When Suffering Feels Meaningless

The kids had gotten up earlier than usual, so I threw some French Toast on the griddle and got together our vitamins, juice and dishes. I heard branches start to drop on our roof and looked outside our back door window to see the forest of trees behind our house swaying back and forth–so much that the solid trunks appeared as flimsy as their branches. Isaiah and Hosanna were already in their booster seat and high chair, and as soon as I went to sit down, I heard an enormous cracking sound, followed by a crash that shook our entire double-wide. I screamed and Isaiah started crying. (Ten-month Hosanna seemed to hold up the best out of the three of us.)

I went to the same back door window and saw that a tree about a foot in diameter was leaning against our house, and an even bigger tree was laying in the backyard nearby.

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img_1190Though we now have a hole in our roof and a couple cracks in the office ceiling, I’ve tried to remind Isaiah of God’s protection each time he hears the wind blowing and gets scared, (and how God promises to be with us when we do get hurt).

It’s scary to talk about suffering because I want to have all the answers. When someone shares their pain with me, I don’t want to say the wrong thing. It doesn’t feel like a fair fight when my words are coming up against their real, raw pain. I have to keep the lies of empty motivational phrases from trying to wriggle their way out of my mouth, because that’s what people say when they’re trying to cover up the fact that they don’t know what to say. It’s all the world has. Either feel guilty because there are so many worse off than you, or try to believe phrases like:

You’ll get through this. You are a survivor. You are stronger than the pain.

It might even make someone feel like they are not allowed to feel the pain fully–that it would be better just to ignore it and look to the future.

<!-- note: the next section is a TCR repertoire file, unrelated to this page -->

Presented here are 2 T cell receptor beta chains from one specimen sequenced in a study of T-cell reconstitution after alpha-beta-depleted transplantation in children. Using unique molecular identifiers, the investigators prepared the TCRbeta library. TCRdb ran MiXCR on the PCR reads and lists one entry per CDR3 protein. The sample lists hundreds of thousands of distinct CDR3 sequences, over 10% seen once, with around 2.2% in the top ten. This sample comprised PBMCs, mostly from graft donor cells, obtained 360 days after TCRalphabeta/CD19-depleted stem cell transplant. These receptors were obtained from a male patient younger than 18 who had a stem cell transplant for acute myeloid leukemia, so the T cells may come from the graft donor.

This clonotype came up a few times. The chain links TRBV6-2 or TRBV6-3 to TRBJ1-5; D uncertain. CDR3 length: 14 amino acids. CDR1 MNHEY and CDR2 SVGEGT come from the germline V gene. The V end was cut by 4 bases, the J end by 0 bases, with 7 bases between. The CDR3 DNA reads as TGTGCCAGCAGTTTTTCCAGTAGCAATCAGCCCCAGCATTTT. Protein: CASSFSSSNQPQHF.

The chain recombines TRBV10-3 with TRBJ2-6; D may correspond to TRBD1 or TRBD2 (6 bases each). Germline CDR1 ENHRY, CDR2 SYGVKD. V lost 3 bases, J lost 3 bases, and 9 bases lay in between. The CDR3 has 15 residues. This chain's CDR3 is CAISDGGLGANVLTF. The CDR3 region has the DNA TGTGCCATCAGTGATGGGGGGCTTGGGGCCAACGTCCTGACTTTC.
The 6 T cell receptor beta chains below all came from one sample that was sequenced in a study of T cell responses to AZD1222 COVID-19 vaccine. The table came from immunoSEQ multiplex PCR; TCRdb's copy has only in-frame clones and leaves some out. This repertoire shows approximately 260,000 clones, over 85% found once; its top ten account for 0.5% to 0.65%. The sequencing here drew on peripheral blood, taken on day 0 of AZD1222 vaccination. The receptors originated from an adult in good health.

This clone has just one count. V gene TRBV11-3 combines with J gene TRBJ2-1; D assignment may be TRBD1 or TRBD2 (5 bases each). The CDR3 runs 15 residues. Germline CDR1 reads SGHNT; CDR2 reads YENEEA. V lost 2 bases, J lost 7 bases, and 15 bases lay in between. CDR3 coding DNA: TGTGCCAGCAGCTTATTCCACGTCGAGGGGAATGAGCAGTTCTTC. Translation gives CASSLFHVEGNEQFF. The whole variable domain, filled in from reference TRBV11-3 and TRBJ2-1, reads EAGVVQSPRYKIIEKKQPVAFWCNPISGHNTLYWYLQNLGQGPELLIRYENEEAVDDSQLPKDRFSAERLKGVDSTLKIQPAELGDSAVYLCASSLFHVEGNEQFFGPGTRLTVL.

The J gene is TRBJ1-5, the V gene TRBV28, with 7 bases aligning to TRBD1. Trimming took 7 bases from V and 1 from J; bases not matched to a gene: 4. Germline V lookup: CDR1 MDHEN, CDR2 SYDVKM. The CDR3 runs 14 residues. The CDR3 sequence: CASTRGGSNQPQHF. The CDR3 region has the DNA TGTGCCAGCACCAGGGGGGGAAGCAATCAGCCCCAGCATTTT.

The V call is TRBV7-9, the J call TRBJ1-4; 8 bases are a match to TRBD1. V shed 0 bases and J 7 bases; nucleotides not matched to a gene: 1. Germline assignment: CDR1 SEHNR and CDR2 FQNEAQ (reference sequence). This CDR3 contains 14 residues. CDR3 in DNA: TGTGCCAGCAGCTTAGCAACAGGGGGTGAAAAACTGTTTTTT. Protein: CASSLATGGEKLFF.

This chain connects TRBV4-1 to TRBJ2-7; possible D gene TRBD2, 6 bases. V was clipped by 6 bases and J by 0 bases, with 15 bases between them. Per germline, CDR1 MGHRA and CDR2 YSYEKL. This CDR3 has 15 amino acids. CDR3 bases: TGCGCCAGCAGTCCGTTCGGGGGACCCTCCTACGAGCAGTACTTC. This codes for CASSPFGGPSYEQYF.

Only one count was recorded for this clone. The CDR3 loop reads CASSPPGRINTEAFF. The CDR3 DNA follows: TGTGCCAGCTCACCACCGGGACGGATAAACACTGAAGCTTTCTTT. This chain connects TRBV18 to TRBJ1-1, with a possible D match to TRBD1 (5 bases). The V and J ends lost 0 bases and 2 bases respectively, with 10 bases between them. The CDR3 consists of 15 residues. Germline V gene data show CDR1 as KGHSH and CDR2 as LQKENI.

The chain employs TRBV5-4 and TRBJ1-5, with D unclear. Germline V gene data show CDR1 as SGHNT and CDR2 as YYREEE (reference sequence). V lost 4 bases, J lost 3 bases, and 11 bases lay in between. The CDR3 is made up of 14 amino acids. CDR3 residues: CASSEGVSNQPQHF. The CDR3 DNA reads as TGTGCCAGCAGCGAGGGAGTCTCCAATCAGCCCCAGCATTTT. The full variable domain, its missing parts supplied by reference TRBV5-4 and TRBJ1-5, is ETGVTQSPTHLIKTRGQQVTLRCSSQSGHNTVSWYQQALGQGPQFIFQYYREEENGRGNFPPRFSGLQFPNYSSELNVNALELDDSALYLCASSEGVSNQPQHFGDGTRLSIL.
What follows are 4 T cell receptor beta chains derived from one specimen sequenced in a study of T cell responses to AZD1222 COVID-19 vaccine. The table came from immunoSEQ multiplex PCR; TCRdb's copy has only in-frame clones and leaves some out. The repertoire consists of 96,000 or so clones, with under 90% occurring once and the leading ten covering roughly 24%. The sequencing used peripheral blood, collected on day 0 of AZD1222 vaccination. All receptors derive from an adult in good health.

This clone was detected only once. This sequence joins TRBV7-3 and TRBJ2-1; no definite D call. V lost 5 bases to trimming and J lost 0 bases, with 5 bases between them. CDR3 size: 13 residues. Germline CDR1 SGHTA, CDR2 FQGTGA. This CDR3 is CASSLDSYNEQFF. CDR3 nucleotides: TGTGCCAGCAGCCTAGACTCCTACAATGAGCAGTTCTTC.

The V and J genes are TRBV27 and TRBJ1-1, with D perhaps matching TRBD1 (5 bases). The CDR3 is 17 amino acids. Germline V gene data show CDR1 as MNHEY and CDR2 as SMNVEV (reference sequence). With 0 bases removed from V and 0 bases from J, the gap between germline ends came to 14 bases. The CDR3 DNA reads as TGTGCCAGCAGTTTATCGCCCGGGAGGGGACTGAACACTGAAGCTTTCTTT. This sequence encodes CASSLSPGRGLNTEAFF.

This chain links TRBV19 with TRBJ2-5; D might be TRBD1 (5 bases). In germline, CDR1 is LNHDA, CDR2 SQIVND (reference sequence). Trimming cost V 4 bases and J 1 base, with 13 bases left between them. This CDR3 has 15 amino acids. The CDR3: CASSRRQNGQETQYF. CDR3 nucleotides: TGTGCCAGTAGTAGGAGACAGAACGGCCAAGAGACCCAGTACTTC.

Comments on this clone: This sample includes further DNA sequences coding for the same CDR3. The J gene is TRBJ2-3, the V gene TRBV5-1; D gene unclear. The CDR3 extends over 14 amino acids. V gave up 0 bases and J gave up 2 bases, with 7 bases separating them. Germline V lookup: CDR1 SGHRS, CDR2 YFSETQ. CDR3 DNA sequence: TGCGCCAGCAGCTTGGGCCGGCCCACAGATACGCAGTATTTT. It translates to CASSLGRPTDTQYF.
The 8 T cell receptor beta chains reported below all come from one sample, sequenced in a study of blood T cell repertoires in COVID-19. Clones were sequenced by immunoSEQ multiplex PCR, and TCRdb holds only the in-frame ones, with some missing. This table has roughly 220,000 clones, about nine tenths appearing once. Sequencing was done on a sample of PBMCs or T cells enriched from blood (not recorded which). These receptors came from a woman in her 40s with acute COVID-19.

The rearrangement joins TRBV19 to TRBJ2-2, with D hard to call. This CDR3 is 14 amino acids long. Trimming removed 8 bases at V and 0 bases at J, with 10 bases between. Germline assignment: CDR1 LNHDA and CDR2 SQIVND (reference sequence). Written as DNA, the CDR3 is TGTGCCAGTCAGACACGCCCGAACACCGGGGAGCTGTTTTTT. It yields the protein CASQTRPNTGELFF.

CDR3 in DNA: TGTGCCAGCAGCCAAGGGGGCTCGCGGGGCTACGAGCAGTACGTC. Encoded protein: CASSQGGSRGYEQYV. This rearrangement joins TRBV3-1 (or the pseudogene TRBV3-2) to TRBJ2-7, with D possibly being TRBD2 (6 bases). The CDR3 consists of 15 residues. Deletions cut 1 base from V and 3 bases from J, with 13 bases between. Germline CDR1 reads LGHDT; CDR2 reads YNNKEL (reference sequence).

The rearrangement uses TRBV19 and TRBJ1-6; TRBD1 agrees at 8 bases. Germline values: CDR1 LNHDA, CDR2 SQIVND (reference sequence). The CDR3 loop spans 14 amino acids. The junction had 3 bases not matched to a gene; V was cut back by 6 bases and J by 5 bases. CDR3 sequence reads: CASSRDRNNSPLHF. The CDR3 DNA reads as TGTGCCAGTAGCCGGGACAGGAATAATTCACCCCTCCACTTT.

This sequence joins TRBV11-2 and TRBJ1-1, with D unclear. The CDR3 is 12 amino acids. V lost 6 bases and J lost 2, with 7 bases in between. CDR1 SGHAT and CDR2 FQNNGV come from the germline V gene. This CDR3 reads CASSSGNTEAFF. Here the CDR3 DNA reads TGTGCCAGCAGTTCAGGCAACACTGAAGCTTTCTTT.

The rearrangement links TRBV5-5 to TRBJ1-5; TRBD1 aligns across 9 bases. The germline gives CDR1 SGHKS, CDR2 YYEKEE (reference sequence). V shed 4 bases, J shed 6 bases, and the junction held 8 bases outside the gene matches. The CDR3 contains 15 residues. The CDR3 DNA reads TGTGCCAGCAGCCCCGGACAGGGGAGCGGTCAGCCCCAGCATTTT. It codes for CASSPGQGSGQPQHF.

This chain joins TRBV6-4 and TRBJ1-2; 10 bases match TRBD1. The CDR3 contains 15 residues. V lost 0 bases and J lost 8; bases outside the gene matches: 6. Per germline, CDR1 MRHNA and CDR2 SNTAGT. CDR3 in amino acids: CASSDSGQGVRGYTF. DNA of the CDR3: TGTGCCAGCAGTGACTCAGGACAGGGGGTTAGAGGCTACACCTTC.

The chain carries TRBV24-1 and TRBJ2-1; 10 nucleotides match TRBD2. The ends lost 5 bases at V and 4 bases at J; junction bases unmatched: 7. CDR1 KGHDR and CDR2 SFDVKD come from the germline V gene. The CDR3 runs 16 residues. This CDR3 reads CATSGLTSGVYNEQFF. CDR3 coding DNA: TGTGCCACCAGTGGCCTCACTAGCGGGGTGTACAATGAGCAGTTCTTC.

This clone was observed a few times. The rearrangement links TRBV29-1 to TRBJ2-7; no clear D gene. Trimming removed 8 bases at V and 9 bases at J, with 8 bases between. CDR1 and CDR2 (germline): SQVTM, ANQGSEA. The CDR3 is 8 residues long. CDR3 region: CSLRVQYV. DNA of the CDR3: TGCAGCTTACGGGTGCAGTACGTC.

But what if the future isn’t better but only delivers more pain? What about those who face injustice and persecution until their last breath?

All I know is that whether someone follows God or not, the only hope I can offer is Jesus. If I can’t receive the gift of faith to believe in His sovereignty, justice, and goodness (notice I didn’t say feel), I also probably won’t be able to cling to the hope of eternal joy with Him on the New Earth. If this life is all there is, I have no comfort to offer the hurting.

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But if, when I read His Word, my soul strives to believe and submit to not understanding the ways of the One who is Infinite and also the source of all love, I can cry and scream and pour out my emotions before Him. I can feel and not ignore. Allow myself to claw through the pain of losing someone I love. Speak the disappointment of forfeiting another night of sleep to a fussy newborn. Grieve when my child yells at his cousin, doesn’t want to share his toys, and doesn’t want to apologize. Feel weary when my husband’s responsibilities take him away from helping at home.  

As Hosanna continues to conquer new territory through her crawling, I have needed to intervene on behalf of library books and her own safety. My back and shoulders have taken on a new ache, causing memories of past chronic pain to try and make me fear that the discomfort, discouragement, and limitations are ready to take over again. That the rhythm I’ve found doing life with two Littles is going to be impossible to maintain.

What if I let the Holy Spirit use the fear as a trigger to respond to Him?

When I see my need for Jesus and that apart from Him I can do nothing,  it prepares my heart for His strength to enter into the pain. When I tell him how scared I am or how much it hurts, it opens the way for His Spirit to lead me to a response. (Here’s a great short video on this by John Piper.)